Recent housing data suggest the market is improving, but the gains are a "pretty low slope," Lennar CEO Stuart Miller said Wednesday.
"For the average American across the country … it's really tough to buy a home. Homes are in short supply and we haven't seen production come back," Miller said on CNBC's "Squawk Box."
Homebuilder sentiment in May dropped 2 points month-over-month to 54, the National Association of Home Builders said May 18. Still, home prices in 20 metro cities rose 5 percent year-over-year in March, according to S&P/Case-Shiller's 20-City Composite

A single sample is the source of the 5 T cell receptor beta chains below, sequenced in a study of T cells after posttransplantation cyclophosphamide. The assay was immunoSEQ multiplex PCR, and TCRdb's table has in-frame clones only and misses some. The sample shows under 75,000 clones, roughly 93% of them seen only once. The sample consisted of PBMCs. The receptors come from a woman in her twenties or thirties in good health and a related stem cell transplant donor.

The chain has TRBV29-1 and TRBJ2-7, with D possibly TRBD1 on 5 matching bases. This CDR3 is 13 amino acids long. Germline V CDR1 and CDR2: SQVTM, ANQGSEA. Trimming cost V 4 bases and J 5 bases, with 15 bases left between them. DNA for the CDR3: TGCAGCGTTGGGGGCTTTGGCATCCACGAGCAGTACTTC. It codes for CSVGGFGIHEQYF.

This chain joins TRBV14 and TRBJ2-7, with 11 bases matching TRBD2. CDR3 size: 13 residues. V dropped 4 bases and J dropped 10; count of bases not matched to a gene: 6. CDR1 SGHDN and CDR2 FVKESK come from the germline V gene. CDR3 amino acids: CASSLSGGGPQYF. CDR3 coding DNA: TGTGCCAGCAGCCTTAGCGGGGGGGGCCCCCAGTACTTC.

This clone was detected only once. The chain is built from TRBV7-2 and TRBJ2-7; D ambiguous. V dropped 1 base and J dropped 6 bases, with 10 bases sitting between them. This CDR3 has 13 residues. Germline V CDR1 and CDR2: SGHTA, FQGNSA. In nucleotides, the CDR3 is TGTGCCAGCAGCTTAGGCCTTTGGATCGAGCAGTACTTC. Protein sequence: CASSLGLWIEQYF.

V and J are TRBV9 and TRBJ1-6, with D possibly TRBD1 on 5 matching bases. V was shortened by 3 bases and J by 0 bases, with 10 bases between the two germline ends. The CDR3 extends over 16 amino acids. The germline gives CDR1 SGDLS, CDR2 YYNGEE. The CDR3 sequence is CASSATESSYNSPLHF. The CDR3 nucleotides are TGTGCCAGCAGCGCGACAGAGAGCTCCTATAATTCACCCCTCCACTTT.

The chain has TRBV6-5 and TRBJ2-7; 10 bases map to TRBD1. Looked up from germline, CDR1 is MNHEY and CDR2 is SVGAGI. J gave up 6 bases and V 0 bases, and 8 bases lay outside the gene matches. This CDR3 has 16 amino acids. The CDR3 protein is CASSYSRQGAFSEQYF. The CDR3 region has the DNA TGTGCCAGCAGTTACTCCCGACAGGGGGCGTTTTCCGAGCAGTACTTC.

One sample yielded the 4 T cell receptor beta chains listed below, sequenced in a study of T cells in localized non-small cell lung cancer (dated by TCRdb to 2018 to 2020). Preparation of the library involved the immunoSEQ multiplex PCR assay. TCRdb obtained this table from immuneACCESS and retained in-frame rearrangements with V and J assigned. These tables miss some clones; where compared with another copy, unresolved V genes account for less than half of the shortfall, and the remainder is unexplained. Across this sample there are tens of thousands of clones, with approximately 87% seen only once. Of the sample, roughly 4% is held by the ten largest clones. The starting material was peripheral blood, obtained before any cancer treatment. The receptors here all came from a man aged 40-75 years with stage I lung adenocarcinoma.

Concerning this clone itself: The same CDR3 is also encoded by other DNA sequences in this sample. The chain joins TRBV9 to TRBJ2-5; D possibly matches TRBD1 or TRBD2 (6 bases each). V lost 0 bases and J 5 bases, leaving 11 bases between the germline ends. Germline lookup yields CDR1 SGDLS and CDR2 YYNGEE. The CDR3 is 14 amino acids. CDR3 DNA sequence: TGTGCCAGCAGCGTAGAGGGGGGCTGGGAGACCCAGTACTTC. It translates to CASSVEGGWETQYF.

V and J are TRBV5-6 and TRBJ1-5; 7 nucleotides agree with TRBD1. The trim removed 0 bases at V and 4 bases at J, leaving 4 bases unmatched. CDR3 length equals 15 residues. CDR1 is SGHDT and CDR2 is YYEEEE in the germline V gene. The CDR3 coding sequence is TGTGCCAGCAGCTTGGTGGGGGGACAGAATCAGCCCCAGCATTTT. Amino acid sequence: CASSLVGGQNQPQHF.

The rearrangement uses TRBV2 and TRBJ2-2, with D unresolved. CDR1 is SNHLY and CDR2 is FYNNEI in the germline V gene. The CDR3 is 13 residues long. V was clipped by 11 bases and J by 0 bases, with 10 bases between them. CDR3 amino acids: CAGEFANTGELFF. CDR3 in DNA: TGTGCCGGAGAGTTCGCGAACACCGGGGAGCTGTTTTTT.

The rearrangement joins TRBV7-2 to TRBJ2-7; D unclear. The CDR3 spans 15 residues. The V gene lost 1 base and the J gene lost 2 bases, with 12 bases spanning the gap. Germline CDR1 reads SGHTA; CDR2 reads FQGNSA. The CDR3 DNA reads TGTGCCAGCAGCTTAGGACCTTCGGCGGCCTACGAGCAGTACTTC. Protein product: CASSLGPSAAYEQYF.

Miller made his remarks ahead of the release of weekly U.S. mortgage applications data, which showed the number of applications fell 7.6 percent from the week ending May 29.
He added the market's slow recovery can be attributed to a number of factors, including the reluctance of Generation Y from buying houses.
"The millennials have not jumped into the market as first-time buyers," he said. "Historically, it's always been an axiom of our business that when 20-year-olds move back home, it takes six to 12 months for everyone to realize it's a bad idea. This time around, that's not the case."